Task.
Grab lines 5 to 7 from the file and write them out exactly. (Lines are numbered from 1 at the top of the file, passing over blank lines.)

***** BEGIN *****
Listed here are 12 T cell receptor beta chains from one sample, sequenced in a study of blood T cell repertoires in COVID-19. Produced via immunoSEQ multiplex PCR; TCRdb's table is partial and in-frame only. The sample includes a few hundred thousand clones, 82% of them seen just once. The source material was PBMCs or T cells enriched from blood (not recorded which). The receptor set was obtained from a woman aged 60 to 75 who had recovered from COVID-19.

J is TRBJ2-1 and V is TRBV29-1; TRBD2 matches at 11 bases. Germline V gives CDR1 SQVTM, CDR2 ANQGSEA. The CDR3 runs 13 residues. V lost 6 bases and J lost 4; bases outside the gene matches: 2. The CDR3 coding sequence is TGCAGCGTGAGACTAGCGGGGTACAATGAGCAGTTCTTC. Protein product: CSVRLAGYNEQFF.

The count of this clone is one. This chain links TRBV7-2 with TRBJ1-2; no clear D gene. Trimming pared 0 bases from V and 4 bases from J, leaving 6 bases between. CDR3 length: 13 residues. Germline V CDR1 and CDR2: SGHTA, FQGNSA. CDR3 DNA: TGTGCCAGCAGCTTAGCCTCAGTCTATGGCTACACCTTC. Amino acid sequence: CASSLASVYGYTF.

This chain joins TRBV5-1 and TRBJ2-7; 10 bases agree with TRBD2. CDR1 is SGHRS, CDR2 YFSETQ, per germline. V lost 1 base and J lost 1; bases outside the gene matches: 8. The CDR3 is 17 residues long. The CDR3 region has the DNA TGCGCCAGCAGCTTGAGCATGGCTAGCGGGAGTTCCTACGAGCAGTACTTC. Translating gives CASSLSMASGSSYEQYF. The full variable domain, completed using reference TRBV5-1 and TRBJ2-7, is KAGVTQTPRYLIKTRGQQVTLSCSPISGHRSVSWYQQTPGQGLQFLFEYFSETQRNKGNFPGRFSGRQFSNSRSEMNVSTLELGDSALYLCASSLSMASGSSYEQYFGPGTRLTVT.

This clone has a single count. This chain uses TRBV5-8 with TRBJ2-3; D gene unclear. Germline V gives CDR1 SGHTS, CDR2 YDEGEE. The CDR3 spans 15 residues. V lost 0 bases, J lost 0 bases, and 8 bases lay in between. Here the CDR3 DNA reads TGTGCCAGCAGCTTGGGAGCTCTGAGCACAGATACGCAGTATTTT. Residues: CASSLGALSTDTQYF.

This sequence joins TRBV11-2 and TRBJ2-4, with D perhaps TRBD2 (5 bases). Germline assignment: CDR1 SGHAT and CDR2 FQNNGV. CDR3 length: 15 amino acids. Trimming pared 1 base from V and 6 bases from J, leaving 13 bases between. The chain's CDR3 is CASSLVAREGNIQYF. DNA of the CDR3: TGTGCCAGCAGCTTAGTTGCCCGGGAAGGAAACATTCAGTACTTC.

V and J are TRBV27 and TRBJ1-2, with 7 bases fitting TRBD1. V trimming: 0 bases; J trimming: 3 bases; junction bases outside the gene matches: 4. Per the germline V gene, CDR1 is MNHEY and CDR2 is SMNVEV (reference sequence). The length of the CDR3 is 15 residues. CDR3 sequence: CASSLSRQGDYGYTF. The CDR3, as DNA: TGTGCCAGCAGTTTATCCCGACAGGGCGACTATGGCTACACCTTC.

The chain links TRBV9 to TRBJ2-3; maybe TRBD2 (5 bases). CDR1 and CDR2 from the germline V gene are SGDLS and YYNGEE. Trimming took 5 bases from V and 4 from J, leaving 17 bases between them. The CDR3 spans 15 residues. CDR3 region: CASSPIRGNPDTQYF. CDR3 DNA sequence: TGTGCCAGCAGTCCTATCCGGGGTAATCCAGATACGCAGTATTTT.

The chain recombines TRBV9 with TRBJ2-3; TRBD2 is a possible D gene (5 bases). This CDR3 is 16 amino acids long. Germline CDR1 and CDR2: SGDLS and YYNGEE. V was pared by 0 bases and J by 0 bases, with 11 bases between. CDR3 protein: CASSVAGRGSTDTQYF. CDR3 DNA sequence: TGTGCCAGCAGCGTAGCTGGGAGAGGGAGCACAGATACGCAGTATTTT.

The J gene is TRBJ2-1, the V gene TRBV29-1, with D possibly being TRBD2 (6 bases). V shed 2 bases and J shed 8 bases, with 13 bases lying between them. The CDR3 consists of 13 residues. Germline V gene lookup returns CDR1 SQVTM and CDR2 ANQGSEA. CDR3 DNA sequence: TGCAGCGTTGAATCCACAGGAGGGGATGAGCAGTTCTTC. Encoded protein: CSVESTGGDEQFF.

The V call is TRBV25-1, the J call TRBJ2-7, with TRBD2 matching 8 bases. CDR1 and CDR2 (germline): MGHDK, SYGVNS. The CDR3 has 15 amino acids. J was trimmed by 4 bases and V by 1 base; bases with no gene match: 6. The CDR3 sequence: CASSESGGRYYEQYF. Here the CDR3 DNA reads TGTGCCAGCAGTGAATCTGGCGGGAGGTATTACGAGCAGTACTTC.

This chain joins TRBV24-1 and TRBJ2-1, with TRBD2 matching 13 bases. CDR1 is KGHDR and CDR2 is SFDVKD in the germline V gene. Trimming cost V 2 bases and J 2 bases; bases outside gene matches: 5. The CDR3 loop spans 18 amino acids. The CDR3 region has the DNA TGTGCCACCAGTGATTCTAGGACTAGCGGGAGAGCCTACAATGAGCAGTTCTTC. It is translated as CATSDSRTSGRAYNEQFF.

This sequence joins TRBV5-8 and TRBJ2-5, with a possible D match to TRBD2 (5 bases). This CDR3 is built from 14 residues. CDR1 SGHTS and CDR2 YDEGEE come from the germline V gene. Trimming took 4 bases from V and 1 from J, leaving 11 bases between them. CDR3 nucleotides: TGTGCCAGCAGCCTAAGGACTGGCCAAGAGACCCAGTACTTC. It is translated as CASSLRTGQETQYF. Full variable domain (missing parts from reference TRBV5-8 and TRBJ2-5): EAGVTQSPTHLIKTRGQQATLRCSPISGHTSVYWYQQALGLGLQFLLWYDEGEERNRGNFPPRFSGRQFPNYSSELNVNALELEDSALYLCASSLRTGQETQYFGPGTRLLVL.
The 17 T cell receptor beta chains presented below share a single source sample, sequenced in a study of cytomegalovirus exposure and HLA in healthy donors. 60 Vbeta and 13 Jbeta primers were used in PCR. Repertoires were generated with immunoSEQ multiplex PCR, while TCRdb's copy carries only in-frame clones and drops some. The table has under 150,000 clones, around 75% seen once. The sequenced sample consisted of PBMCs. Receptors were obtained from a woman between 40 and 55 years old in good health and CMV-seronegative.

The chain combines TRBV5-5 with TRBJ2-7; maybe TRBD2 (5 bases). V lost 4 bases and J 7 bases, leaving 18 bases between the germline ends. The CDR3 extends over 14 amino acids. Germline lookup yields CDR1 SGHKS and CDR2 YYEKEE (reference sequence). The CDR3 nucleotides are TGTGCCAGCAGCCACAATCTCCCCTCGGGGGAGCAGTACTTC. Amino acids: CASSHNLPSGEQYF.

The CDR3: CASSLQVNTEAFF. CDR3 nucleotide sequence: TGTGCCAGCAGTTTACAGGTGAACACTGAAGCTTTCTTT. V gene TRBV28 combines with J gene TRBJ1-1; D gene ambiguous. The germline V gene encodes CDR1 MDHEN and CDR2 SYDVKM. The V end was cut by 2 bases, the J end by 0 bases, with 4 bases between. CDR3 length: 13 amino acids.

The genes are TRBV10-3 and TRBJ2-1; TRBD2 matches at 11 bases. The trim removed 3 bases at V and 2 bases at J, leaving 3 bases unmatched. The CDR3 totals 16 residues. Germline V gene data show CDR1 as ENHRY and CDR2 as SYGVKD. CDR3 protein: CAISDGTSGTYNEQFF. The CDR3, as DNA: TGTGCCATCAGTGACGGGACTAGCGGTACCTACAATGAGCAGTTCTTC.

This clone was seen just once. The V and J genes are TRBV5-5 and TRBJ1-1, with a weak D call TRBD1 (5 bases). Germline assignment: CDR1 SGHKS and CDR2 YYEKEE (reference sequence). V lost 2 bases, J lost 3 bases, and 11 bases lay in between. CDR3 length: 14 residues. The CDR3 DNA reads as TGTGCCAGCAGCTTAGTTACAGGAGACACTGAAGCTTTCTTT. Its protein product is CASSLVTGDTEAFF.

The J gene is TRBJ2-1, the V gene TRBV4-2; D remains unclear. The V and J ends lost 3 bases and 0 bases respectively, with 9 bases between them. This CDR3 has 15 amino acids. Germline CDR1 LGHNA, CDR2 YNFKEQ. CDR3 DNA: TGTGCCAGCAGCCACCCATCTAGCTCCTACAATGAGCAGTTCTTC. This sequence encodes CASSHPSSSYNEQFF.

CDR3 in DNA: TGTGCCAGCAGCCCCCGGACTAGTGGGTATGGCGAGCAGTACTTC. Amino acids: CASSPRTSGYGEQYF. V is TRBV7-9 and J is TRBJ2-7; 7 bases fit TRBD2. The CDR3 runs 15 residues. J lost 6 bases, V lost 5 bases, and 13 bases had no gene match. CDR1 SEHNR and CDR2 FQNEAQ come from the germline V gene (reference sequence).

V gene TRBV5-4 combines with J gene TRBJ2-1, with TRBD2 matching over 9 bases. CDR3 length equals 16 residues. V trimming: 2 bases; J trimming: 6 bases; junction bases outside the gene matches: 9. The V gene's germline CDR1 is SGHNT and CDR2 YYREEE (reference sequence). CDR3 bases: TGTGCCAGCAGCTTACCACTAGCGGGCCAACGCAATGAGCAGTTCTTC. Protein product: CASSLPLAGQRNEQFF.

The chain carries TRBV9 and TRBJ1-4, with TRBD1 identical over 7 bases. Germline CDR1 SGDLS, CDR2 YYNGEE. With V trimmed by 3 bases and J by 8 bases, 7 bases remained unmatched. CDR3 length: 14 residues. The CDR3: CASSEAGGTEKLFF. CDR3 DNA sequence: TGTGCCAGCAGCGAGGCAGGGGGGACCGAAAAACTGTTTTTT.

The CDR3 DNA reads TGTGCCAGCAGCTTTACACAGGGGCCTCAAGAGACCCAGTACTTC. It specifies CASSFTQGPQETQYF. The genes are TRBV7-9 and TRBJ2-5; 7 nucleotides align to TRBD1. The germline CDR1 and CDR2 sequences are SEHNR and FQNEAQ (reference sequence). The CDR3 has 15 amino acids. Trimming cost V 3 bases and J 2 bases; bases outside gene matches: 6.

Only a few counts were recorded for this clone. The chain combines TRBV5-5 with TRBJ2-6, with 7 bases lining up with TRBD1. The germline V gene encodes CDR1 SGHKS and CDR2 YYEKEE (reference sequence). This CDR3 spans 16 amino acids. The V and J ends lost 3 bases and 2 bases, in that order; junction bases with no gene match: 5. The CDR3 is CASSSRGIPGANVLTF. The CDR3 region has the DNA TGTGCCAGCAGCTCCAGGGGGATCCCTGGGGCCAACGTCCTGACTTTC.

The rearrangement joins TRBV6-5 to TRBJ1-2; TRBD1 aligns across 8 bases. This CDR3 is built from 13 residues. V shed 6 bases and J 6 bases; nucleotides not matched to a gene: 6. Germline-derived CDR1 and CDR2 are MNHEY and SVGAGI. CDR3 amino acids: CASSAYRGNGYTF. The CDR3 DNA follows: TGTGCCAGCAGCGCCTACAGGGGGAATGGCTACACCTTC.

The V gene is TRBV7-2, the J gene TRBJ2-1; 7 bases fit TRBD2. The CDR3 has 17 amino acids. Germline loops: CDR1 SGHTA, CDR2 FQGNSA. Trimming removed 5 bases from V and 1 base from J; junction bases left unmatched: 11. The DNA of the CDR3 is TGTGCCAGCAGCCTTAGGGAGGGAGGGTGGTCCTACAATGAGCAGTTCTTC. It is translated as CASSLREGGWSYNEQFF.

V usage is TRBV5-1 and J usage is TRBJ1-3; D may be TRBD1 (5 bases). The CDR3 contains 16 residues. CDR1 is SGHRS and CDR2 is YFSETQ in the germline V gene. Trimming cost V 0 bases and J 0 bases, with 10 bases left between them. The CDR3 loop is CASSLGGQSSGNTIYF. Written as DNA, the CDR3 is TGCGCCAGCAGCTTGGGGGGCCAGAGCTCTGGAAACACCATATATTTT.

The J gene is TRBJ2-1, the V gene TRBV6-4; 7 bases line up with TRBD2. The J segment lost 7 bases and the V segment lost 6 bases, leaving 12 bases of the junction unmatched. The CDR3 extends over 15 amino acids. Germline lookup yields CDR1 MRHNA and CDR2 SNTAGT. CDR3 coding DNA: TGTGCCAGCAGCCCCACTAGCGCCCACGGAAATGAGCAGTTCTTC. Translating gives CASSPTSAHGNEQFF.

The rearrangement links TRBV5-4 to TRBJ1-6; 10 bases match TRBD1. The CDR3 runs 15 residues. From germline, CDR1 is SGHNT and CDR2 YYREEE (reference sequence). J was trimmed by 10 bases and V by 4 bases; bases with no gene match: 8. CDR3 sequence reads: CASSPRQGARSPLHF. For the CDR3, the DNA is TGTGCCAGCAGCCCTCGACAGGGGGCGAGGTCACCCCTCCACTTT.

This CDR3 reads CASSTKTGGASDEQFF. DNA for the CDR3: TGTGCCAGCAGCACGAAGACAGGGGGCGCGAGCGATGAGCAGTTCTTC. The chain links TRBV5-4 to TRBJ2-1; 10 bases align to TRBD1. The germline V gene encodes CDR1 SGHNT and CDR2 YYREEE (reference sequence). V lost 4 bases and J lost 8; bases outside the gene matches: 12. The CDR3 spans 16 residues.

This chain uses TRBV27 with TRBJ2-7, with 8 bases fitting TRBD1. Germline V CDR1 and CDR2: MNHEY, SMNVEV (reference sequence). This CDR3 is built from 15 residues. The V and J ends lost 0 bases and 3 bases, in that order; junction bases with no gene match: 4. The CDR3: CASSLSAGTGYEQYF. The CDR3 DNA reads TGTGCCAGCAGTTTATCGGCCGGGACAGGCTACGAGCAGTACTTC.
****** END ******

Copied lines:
This clone has a single count. This chain uses TRBV5-8 with TRBJ2-3; D gene unclear. Germline V gives CDR1 SGHTS, CDR2 YDEGEE. The CDR3 spans 15 residues. V lost 0 bases, J lost 0 bases, and 8 bases lay in between. Here the CDR3 DNA reads TGTGCCAGCAGCTTGGGAGCTCTGAGCACAGATACGCAGTATTTT. Residues: CASSLGALSTDTQYF.

This sequence joins TRBV11-2 and TRBJ2-4, with D perhaps TRBD2 (5 bases). Germline assignment: CDR1 SGHAT and CDR2 FQNNGV. CDR3 length: 15 amino acids. Trimming pared 1 base from V and 6 bases from J, leaving 13 bases between. The chain's CDR3 is CASSLVAREGNIQYF. DNA of the CDR3: TGTGCCAGCAGCTTAGTTGCCCGGGAAGGAAACATTCAGTACTTC.

V and J are TRBV27 and TRBJ1-2, with 7 bases fitting TRBD1. V trimming: 0 bases; J trimming: 3 bases; junction bases outside the gene matches: 4. Per the germline V gene, CDR1 is MNHEY and CDR2 is SMNVEV (reference sequence). The length of the CDR3 is 15 residues. CDR3 sequence: CASSLSRQGDYGYTF. The CDR3, as DNA: TGTGCCAGCAGTTTATCCCGACAGGGCGACTATGGCTACACCTTC.